Foreign language teaching can be quite a challenge without the right tools to facilitate the learning process. That does not only steepen the learning curve for the learners but also extends the learning time. Both of these, separate or combined, make learning a foreign language costlier than it typically should be.
Therefore, besides learning institutions sourcing for the most competent foreign language teachers, they should invest more in teacher training. Doing so will help tutors hone the teaching skills to help students understand a foreign language in the least possible time.
But, teacher training alone is hardly a lasting solution.
Yes, sure. The teachers should also have the right motivation, focusing on foreign language mastery. They should also be willing to invest all the much-needed time to know how best they can utilize comprehensive input in facilitating learning the foreign languages they teach. That includes identifying the tools and pedagogies that are the most appropriate for use in teaching a particular language.
Also, whether you are teaching Spanish, French, Mandarin, or German, using well-graded books for teachers will guide you in creating an appropriate teaching schedule to use. You want the learners to acquire the foreign language more naturally than by learning it consciously. And, that could require you to employ non-conventional teaching techniques such as
Diversifying the inputs
All languages assume various forms in the lives of its users. You, therefore, will require using living teaching methods to capitalize on the foreign language you are teaching to make it as practical as possible for your learners. One of the most appropriate ways to achieve that is by using different teaching inputs that will encourage students sharing comprehensible input even from one another.
Stories have the potential of expanding imaginations in a way that conventional teaching methods don’t. And, in foreign language teaching, storytelling can provide learners with a deeper contextual understanding of the language. However, it is advisable that when using stories, you pick the ones that the learner can relate to culturally, linguistically, and socially.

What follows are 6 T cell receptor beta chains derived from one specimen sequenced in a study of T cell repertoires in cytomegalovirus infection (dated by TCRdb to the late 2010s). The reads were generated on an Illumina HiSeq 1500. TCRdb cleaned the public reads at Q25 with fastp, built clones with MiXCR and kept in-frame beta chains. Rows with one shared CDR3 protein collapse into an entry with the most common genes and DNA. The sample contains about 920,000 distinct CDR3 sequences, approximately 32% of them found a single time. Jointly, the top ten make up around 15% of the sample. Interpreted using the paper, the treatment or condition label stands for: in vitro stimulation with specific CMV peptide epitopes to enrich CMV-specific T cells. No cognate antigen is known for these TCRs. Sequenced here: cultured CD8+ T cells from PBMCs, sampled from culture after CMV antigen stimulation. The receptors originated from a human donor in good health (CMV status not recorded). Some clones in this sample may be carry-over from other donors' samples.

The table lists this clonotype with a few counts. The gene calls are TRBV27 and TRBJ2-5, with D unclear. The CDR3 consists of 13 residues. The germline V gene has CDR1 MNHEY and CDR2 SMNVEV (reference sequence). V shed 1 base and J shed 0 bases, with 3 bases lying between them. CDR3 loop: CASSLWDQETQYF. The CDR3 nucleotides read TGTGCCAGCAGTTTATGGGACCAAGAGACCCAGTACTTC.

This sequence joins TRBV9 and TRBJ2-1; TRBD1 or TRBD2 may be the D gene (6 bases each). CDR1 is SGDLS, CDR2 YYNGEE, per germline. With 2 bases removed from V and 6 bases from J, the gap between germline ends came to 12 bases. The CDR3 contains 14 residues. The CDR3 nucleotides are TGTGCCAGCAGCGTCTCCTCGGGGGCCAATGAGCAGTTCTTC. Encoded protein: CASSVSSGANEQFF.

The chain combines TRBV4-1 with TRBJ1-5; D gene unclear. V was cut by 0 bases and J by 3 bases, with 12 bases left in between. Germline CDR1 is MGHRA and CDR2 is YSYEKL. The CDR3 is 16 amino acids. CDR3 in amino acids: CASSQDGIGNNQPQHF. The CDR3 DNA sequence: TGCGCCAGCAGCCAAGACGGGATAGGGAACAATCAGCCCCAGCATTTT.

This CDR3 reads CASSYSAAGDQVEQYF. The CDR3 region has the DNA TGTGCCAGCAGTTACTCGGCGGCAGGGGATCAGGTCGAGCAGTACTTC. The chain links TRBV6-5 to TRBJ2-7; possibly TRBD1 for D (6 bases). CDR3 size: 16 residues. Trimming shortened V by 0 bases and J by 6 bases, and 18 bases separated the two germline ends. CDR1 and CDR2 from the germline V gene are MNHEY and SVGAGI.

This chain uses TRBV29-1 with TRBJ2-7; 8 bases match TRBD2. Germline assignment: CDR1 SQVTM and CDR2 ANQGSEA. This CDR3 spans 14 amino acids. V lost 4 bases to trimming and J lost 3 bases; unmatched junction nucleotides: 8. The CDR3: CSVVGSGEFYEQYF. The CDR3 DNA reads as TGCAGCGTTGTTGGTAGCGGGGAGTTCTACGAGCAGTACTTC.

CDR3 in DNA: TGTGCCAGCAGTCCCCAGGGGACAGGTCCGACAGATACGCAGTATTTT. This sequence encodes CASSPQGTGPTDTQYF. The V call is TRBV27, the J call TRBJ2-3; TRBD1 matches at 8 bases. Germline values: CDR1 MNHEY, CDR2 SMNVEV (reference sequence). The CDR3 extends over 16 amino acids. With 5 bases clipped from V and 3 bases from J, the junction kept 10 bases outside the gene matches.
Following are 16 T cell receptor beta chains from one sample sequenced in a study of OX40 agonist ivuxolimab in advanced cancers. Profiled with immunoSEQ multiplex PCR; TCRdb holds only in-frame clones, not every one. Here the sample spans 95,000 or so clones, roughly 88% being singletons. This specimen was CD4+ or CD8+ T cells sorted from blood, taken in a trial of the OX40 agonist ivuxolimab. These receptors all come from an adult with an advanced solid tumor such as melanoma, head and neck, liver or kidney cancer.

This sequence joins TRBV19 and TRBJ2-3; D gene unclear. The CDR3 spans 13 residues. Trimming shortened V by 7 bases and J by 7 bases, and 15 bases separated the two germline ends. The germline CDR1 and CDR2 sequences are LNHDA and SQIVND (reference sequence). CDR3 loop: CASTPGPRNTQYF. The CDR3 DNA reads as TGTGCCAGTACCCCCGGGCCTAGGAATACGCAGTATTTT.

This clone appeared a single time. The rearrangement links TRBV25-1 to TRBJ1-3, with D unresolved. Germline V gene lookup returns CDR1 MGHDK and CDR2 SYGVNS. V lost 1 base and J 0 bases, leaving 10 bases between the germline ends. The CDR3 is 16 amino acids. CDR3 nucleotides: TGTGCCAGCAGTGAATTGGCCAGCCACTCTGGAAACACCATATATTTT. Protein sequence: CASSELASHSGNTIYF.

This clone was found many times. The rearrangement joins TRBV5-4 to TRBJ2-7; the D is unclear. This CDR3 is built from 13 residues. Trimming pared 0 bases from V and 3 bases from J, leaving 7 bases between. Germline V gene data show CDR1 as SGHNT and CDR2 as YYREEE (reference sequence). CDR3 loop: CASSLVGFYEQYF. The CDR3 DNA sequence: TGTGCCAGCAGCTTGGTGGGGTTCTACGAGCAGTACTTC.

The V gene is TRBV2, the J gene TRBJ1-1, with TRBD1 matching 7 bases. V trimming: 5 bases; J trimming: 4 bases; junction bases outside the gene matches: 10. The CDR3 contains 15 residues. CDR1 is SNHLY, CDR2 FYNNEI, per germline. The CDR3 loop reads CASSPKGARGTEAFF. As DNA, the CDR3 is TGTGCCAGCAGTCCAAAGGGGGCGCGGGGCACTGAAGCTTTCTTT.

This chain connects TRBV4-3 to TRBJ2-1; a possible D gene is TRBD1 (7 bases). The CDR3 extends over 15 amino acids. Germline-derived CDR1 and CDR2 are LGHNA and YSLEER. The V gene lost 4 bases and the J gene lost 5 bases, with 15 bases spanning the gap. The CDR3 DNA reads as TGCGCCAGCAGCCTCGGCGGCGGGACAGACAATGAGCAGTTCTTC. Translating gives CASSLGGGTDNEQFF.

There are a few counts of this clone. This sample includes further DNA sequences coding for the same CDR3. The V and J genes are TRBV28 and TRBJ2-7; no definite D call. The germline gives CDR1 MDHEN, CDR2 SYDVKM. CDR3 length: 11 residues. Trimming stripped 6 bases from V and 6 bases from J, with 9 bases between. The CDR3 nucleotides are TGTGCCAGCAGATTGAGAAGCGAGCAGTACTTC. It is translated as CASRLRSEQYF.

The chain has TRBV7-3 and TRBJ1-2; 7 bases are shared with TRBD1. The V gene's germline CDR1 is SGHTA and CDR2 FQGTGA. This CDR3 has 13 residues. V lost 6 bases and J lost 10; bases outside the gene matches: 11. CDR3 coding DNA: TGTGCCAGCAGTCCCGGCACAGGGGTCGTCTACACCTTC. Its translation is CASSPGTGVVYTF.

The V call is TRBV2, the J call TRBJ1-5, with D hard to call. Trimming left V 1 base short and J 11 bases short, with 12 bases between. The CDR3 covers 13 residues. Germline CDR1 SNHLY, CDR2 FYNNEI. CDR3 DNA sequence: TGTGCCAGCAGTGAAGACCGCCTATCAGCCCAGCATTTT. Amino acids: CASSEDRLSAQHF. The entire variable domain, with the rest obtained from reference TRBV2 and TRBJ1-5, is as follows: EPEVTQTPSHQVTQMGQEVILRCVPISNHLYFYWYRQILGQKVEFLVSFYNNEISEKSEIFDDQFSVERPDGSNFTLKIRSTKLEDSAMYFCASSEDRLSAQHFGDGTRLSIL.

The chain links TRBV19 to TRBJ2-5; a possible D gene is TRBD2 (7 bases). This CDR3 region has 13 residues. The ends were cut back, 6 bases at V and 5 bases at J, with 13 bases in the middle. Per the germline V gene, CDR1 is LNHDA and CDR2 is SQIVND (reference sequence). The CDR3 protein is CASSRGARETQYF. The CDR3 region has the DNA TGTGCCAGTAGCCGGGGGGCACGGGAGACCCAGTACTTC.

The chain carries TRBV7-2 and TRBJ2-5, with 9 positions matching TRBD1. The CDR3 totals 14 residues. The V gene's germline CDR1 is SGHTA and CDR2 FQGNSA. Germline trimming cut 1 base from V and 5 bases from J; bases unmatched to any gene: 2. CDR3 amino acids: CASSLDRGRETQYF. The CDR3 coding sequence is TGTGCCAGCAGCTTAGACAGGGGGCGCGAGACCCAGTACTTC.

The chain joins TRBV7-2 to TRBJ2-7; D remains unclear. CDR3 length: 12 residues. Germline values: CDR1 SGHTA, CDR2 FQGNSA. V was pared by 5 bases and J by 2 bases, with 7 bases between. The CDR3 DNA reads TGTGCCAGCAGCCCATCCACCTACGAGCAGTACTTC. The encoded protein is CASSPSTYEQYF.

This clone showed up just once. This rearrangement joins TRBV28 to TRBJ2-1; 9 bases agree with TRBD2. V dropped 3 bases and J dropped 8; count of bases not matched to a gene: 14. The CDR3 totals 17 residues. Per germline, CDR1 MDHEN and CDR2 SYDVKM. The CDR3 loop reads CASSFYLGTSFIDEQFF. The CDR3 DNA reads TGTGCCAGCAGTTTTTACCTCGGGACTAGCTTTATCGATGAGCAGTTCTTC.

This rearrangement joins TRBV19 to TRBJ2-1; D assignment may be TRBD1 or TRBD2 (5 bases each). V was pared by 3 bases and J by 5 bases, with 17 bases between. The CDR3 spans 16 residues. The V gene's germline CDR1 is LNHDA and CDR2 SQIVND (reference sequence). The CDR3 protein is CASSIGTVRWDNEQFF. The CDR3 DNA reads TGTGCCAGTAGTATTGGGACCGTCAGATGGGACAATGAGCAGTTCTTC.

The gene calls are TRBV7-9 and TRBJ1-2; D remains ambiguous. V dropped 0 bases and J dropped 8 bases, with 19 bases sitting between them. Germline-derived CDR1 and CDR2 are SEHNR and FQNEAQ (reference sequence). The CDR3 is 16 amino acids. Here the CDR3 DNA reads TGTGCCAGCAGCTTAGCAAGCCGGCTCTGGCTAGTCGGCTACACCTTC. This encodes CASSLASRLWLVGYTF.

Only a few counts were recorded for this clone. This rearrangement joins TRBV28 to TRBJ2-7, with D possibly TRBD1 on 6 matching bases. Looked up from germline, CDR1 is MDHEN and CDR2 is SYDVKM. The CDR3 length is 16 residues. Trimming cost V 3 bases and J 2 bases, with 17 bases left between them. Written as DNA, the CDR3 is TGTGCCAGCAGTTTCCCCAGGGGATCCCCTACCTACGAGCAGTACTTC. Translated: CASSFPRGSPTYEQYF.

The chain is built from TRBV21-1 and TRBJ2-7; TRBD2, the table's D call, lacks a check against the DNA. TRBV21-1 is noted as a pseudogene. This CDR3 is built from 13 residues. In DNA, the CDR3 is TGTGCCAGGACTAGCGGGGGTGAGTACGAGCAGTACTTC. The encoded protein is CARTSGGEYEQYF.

But why use comprehensible input?
The primary aim of applying comprehensive input in teaching foreign languages is to get learners to use natural rather than conventional learning methods to understand the language. That, however, will require the teacher to identify the particular level of every learner to determine which higher leaning level to introduce to them, next.
Generalizing a class’s performance will not yield the expected results here. Teachers should understand that students, even in the same class, have varying degrees of learning abilities. They, therefore, should narrow down their attention to each learner to help determine which combinations of comprehensible input will best even out the learning experience in a class.
Language fluency and proficiency are indeed primary indicators of a well-learned language. But, especially for foreign languages, knowing how and when to use it irrespective of the level that the learner interacts with is the most accurate mark of language mastery.
You agree that teaching learners until they attain such mastery calls for much more than using conventional methods. You will require professional training, besides using graded readers, be they French, Mandarin, or Spanish books, for teachers. Investing in such training is your best bet here.